1) "HETER MITZTAREF L'ISUR" AND "TA'AM K'IKAR"
Where in the words of Rebbi Eliezer is this implied? Perhaps Rebbi Eliezer does not mean that one is liable because of "Heter Mitztaref l'Isur." Rather, he means that Kutach ha'Bavli is forbidden because the entire mixture has the taste of Chametz in it ("Ta'am k'Ikar"). If one does not eat a k'Zayis of the Isur itself, he is not liable; it does not suffice to eat a k'Zayis of the Isur and the Heter together.
Moreover, why do the Rabanan argue with Rebbi Eliezer and say that one who eats a mixture that contains Chametz (such as Kutach ha'Bavli) on Pesach is exempt? The Kutach ha'Bavli is a classic case of "Ta'am k'Ikar" in which the taste of the Isur forbids the entire mixture. In such a case, even the Rabanan agree that one is liable! However, when the Gemara challenges the opinion of the Rabanan, it asks only that one should be liable because he ate a k'Zayis of Isur within the time span of "Kedei Achilas Peras." Why does the Gemara not ask that he should be liable even when he eats less than a k'Zayis of Isur within "Kedei Achilas Peras," because of the principle of "Ta'am k'Ikar"?
The Rabanan argue that one is not liable for eating such a mixture with Chametz, even though the Isur (Chametz) gives its taste to the Heter and the principle of "Ta'am k'Ikar" should apply. The Rabanan maintain that, in this case, Malkus is not administered to one who eats the taste of Isur, because he does not eat a k'Zayis of the taste of Isur within Kedei Achilas Peras (as the RAMBAN in Milchamos explains, this means that the taste of the Isur is not as strong as it is when there is a k'Zayis of Isur in the mixture).
Alternatively, the Rabanan maintain that the principle of "Ta'am k'Ikar" is derived from a Kal v'Chomer (from "Mishras," written with regard to a Nazir who eats bread dipped in wine). Although a prohibition may be derived through a Kal v'Chomer, its punishment may not ("Ein Onshin Min ha'Din"). Therefore, one is not liable for Malkus if he eats a mixture that contains Chametz. (RAMBAN, BA'AL HA'ME'OR)
A third way to understand the opinion of the Rabanan is that they maintain that "Ta'am k'Ikar" is only a Mitzvas Aseh (according to the opinion that derives it from Gi'ulei Midyan). Therefore, a mixture that is prohibited because of "Ta'am k'Ikar" is not punishable with Malkus. (See TOSFOS to Chulin 99a, in the name of RABEINU YOSEF of Orleans.)
(b) The BA'AL HA'ME'OR explains that this case is not considered a case of "Nosen Ta'am" (an Isur that gives its taste to a Heter). "Nosen Ta'am" applies only when the taste of the Isur is actually palpable in the mixture. Here, though, the taste of the Chametz is not discernible in the mixture. Rather, the Chametz chemically reacts with the Heter to produce an entirely new taste. Even though the Chametz was added to the mixture in order to contribute to the new taste, the taste of the Chametz itself is not discernible in the mixture and thus it is not called "Nosen Ta'am."
Why, then, does Rebbi Eliezer forbid the mixture? It must be that he forbids it because of the principle of "Heter Mitztaref l'Isur." (Even though the taste of the Chametz itself is not discernible, the taste of the Chametz is significant because it contributes to the formation of the new taste.)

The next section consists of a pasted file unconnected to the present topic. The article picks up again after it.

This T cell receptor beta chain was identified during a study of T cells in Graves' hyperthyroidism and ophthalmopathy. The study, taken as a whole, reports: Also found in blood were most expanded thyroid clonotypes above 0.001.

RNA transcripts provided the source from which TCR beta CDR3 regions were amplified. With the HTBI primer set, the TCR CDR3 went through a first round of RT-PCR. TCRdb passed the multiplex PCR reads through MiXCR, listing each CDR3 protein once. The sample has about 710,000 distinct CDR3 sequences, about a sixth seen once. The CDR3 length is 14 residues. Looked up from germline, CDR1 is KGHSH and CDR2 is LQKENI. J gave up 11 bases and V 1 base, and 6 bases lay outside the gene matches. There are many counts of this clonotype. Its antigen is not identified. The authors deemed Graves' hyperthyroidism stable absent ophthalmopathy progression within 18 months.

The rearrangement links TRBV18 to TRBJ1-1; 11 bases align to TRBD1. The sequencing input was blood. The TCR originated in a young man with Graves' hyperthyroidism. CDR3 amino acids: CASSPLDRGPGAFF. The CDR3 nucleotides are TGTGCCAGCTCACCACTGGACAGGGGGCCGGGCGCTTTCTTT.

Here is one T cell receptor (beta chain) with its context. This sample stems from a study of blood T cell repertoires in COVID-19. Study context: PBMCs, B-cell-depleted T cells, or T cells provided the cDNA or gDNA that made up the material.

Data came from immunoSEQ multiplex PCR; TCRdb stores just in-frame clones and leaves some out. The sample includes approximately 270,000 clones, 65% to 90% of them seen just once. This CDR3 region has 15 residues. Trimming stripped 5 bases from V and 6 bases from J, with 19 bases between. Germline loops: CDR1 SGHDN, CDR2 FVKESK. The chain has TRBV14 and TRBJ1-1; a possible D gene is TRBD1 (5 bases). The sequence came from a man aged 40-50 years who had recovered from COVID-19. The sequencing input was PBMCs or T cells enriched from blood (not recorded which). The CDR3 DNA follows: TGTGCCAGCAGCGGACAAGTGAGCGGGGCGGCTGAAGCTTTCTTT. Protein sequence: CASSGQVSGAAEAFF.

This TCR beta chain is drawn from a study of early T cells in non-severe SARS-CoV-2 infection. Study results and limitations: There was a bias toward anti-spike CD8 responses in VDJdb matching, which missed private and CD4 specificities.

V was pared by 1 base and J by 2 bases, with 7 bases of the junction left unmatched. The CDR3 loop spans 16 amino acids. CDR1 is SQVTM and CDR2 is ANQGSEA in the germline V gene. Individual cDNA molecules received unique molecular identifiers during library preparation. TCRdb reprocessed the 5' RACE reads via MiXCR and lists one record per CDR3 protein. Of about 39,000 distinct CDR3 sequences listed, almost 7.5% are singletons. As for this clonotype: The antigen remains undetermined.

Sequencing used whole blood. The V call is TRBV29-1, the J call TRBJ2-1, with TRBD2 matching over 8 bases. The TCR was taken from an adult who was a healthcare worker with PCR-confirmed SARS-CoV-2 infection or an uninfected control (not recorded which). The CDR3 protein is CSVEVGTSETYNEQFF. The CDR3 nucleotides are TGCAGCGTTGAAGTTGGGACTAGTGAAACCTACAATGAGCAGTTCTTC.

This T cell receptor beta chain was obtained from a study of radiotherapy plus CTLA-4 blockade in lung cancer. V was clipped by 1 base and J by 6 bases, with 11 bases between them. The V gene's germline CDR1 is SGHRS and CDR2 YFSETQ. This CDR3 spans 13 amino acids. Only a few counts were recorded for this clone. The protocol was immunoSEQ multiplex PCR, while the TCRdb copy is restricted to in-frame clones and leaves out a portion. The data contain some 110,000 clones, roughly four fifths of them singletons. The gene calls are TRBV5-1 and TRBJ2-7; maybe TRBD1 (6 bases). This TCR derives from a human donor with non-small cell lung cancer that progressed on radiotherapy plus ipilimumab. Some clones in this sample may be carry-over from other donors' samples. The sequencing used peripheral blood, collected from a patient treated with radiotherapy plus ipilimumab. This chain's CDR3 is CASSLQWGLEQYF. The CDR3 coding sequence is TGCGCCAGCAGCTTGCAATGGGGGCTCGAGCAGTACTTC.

The Rabanan argue and do not derive from the verse that "Heter Mitztaref l'Isur." Since there is no such principle, and the taste of the Chametz itself is not discernible in the mixture (i.e., there is no "Nosen Ta'am"), such a mixture is not forbidden mid'Oraisa.
(c) RASHI does not seem to follow either of the abovementioned approaches. Rashi writes later (45a, DH Rebbi Akiva) that Kutach ha'Bavli is forbidden because of "Ta'am k'Ikar," and that the reason why the Rabanan exempt a person who eats it is because they maintain that "Ta'am k'Ikar" is mid'Rabanan.
According to Rashi's words, the original question returns. How does the Gemara know that Rebbi Eliezer maintains "Heter Mitztaref l'Isur"? Perhaps his reason for ruling that one who eats Kutach ha'Bavli is liable is because he maintains that "Ta'am k'Ikar" is mid'Oraisa!
The NACHALAS DAVID suggests an answer based on an inference from the words of TOSFOS in Nazir (36a). He says that Rashi understands that at this point in the Gemara, Abaye did not know that there is a concept of "Ta'am k'Ikar" mid'Oraisa; he assumed that the prohibition of "Ta'am k'Ikar" is only mid'Rabanan. Therefore, his only possible explanation for why Rebbi Eliezer says that one is Chayav mid'Oraisa for eating a mixture that contains Chametz is that he maintains "Heter Mitztaref l'Isur." The Gemara concludes that the principle of "Ta'am k'Ikar" is mid'Oraisa.
However, according to the Gemara's conclusion, why do the Rabanan exempt one who eats Kutach ha'Bavli? Rashi (45a, DH v'Rebbi Akiva) explains that the Rabanan, even in the Gemara's conclusion, maintain that "Ta'am k'Ikar" is not mid'Oraisa but only mid'Rabanan.
Alternatively, it is possible that Rashi maintains that the inference that Rebbi Eliezer maintains "Heter Mitztaref l'Isur" is not from the fact that he says that one is liable for eating Kutach ha'Bavli, because the person's liability could be simply because of the law of "Ta'am k'Ikar." Rather, the Gemara's inference is from the fact that Rebbi Eliezer needs a new verse to teach that a mixture that contains Chametz is forbidden. Why does he need a new verse for this if "Ta'am k'Ikar" is derived from other verses? It must be that the new verse teaches a new principle -- "Heter Mitztaref l'Isur," and it teaches that even if one eats a mixture in which the taste of Isur is not dispersed throughout the entire mixture, one is still liable. (See Insights to Pesachim 43:2 and Nazir 37:1.)
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